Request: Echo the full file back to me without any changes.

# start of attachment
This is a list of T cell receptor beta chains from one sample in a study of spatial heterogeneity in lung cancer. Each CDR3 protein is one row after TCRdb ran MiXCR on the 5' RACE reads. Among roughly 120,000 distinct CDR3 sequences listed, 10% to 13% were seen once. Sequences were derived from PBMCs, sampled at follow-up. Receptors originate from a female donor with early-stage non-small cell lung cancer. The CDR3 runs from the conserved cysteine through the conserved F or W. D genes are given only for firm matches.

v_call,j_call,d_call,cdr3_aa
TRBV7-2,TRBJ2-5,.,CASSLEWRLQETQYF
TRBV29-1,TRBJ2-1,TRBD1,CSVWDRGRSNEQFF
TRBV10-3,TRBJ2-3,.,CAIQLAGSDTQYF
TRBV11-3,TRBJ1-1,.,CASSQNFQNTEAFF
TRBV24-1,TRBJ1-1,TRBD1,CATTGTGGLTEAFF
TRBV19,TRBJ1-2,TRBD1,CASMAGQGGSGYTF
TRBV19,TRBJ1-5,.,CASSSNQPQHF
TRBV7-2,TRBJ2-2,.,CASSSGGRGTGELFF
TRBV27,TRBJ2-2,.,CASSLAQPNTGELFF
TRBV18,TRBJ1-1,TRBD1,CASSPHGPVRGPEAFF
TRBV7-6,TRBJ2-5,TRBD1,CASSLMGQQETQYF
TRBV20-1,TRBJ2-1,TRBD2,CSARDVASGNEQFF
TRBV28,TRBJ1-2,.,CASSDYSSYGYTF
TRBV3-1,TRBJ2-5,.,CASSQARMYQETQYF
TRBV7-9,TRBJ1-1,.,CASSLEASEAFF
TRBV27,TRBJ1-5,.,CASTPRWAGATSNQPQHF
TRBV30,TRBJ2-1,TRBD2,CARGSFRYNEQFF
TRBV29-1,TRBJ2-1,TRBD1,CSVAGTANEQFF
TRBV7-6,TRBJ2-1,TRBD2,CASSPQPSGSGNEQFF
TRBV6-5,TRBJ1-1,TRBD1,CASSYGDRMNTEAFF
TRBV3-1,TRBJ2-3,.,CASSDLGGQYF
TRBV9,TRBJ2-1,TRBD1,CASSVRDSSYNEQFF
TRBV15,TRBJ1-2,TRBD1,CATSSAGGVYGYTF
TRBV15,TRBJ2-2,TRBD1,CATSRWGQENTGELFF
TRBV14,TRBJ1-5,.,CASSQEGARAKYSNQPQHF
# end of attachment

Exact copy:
This is a list of T cell receptor beta chains from one sample in a study of spatial heterogeneity in lung cancer. Each CDR3 protein is one row after TCRdb ran MiXCR on the 5' RACE reads. Among roughly 120,000 distinct CDR3 sequences listed, 10% to 13% were seen once. Sequences were derived from PBMCs, sampled at follow-up. Receptors originate from a female donor with early-stage non-small cell lung cancer. The CDR3 runs from the conserved cysteine through the conserved F or W. D genes are given only for firm matches.

v_call,j_call,d_call,cdr3_aa
TRBV7-2,TRBJ2-5,.,CASSLEWRLQETQYF
TRBV29-1,TRBJ2-1,TRBD1,CSVWDRGRSNEQFF
TRBV10-3,TRBJ2-3,.,CAIQLAGSDTQYF
TRBV11-3,TRBJ1-1,.,CASSQNFQNTEAFF
TRBV24-1,TRBJ1-1,TRBD1,CATTGTGGLTEAFF
TRBV19,TRBJ1-2,TRBD1,CASMAGQGGSGYTF
TRBV19,TRBJ1-5,.,CASSSNQPQHF
TRBV7-2,TRBJ2-2,.,CASSSGGRGTGELFF
TRBV27,TRBJ2-2,.,CASSLAQPNTGELFF
TRBV18,TRBJ1-1,TRBD1,CASSPHGPVRGPEAFF
TRBV7-6,TRBJ2-5,TRBD1,CASSLMGQQETQYF
TRBV20-1,TRBJ2-1,TRBD2,CSARDVASGNEQFF
TRBV28,TRBJ1-2,.,CASSDYSSYGYTF
TRBV3-1,TRBJ2-5,.,CASSQARMYQETQYF
TRBV7-9,TRBJ1-1,.,CASSLEASEAFF
TRBV27,TRBJ1-5,.,CASTPRWAGATSNQPQHF
TRBV30,TRBJ2-1,TRBD2,CARGSFRYNEQFF
TRBV29-1,TRBJ2-1,TRBD1,CSVAGTANEQFF
TRBV7-6,TRBJ2-1,TRBD2,CASSPQPSGSGNEQFF
TRBV6-5,TRBJ1-1,TRBD1,CASSYGDRMNTEAFF
TRBV3-1,TRBJ2-3,.,CASSDLGGQYF
TRBV9,TRBJ2-1,TRBD1,CASSVRDSSYNEQFF
TRBV15,TRBJ1-2,TRBD1,CATSSAGGVYGYTF
TRBV15,TRBJ2-2,TRBD1,CATSRWGQENTGELFF
TRBV14,TRBJ1-5,.,CASSQEGARAKYSNQPQHF